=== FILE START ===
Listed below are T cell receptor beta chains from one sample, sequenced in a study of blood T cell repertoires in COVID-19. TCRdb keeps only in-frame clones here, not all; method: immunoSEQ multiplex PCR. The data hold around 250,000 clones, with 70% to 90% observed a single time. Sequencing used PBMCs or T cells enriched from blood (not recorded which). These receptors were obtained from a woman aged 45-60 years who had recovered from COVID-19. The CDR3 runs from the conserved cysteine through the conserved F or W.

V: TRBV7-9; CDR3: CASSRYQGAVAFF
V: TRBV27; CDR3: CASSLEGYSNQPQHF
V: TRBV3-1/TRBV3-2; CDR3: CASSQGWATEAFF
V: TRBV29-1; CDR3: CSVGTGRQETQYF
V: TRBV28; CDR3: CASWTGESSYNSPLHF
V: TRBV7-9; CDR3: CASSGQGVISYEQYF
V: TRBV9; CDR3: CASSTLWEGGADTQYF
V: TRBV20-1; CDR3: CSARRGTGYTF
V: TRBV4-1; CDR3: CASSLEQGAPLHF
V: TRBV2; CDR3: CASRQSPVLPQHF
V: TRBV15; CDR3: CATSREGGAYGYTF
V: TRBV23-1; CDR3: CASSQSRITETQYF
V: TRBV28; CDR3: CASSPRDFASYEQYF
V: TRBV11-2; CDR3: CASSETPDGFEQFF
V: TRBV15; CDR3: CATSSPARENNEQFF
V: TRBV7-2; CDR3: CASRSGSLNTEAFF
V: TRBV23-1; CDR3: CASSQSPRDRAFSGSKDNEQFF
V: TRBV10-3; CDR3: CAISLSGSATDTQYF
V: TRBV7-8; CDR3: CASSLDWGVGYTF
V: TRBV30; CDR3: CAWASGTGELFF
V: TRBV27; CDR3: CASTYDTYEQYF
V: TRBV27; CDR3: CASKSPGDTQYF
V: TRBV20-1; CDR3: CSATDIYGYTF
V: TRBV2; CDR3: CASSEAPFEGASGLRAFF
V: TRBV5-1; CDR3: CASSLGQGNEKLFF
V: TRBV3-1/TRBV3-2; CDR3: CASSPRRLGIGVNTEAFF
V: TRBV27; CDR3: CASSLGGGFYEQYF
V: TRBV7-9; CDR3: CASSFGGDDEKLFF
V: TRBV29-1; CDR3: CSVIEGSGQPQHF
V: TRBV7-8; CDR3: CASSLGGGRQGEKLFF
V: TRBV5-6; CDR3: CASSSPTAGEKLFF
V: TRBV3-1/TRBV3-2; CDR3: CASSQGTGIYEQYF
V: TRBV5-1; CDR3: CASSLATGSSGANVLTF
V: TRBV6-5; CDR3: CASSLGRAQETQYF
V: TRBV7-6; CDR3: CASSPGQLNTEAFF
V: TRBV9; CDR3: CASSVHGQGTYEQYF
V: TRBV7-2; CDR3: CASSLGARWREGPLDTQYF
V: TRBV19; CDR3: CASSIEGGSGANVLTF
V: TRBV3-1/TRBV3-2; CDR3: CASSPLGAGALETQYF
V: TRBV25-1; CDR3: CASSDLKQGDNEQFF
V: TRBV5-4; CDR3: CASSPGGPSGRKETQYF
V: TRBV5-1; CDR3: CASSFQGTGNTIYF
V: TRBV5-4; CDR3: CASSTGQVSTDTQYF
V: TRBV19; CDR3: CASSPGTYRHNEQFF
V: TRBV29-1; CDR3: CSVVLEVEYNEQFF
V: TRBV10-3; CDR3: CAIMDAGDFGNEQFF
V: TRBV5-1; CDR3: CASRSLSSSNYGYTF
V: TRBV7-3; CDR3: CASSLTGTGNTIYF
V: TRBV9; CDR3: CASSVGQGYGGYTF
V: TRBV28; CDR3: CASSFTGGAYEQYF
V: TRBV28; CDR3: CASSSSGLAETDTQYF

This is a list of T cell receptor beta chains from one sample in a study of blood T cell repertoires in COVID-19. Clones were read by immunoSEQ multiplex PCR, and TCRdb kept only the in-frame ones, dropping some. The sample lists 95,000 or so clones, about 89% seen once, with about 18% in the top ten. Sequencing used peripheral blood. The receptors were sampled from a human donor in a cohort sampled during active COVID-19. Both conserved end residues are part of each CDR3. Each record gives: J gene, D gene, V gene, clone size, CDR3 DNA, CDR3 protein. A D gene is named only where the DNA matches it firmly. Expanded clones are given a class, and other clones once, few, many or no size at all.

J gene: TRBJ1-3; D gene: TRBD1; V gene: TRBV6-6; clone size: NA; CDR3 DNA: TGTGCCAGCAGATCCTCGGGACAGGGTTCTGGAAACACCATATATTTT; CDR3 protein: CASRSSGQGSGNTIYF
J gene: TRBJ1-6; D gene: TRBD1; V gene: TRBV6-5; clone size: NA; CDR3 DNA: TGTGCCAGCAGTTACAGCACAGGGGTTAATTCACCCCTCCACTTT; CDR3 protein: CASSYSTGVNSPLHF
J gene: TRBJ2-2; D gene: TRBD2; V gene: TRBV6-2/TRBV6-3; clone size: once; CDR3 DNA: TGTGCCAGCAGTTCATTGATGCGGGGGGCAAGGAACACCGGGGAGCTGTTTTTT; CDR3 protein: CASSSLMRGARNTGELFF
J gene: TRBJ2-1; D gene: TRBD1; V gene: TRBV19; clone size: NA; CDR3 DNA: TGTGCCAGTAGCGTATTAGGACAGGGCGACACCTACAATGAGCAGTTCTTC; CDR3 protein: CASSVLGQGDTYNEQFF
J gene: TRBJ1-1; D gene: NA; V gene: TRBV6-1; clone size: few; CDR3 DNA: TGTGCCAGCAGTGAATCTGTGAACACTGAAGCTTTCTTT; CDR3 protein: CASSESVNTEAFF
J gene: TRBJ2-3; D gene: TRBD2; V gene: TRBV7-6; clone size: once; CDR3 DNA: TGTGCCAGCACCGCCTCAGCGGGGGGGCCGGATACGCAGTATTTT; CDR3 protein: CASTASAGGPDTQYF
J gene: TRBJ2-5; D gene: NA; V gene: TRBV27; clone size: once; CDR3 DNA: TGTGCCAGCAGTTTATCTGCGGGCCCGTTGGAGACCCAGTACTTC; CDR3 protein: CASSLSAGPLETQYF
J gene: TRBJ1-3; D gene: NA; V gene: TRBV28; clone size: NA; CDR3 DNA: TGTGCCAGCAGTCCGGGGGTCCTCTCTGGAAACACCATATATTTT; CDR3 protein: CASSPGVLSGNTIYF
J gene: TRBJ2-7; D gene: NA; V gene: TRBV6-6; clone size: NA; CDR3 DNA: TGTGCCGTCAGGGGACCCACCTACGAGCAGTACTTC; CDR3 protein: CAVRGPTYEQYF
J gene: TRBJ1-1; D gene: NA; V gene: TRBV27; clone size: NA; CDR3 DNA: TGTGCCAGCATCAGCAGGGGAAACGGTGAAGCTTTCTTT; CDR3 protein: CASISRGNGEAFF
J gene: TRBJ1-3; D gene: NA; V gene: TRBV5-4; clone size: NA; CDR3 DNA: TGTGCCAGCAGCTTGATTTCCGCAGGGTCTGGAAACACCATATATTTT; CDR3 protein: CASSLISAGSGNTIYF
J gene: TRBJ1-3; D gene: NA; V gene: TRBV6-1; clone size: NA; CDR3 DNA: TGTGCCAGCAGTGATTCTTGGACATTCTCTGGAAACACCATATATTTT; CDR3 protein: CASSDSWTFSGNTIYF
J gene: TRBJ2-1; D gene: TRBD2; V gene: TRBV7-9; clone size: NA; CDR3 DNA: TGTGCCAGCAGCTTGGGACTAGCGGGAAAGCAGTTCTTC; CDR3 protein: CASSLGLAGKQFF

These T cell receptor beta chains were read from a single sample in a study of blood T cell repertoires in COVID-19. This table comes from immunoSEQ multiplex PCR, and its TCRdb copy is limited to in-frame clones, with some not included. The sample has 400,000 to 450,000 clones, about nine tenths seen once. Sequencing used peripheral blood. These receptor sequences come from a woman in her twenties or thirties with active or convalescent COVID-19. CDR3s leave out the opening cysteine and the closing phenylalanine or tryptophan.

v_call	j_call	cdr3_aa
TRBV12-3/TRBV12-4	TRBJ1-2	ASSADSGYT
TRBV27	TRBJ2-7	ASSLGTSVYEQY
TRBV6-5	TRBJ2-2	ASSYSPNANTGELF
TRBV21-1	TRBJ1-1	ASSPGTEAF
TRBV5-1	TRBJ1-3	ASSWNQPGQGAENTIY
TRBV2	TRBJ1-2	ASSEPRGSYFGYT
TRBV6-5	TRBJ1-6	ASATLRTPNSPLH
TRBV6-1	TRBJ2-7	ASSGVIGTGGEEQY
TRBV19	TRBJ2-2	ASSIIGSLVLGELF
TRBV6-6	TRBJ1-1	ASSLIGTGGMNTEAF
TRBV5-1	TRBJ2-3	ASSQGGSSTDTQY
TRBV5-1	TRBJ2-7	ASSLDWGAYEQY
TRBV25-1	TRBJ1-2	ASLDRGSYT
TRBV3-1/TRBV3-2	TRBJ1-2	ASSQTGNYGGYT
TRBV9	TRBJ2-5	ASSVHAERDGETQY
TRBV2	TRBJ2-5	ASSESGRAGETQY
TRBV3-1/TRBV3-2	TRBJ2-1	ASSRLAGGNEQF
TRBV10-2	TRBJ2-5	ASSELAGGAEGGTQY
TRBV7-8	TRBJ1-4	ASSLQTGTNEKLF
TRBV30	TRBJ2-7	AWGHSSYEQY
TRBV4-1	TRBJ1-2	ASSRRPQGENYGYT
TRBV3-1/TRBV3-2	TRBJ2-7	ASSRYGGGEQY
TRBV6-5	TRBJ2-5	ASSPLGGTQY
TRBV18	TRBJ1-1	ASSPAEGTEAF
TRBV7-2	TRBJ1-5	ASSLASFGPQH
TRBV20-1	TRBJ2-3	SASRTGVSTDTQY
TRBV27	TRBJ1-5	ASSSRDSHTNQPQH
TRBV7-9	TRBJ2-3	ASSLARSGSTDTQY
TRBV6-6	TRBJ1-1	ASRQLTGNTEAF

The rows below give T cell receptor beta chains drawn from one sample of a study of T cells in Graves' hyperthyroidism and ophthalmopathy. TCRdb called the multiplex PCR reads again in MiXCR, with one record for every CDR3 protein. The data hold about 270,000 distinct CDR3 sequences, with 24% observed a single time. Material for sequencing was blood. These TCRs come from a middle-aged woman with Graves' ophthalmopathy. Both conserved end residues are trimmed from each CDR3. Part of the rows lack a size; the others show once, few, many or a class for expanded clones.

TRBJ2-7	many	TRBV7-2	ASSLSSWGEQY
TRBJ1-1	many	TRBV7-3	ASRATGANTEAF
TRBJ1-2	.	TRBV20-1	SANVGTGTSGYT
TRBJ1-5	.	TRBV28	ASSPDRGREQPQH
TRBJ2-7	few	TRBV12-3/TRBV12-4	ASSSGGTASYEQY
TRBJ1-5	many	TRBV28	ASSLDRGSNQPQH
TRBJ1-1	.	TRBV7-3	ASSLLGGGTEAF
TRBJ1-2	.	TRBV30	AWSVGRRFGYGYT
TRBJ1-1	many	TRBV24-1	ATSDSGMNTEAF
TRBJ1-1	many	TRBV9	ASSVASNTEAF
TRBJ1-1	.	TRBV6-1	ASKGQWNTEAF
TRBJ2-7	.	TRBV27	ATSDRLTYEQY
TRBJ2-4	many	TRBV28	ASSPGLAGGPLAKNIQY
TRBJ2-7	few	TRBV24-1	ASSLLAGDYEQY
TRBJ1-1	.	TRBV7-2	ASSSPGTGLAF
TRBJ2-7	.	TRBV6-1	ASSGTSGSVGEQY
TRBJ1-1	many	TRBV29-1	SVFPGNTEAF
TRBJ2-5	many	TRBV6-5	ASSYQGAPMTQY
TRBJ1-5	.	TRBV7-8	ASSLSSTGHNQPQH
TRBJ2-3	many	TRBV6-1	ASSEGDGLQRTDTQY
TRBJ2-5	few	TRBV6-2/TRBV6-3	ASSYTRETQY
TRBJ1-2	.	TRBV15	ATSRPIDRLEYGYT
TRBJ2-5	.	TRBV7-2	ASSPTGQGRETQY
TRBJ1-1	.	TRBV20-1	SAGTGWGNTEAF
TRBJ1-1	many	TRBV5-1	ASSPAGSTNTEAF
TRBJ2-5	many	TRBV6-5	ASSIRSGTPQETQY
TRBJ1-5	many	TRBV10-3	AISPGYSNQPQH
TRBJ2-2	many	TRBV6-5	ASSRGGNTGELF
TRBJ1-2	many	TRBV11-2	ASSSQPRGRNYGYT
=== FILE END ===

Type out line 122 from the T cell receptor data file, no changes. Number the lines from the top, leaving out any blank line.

TRBJ1-1	.	TRBV20-1	SAGTGWGNTEAF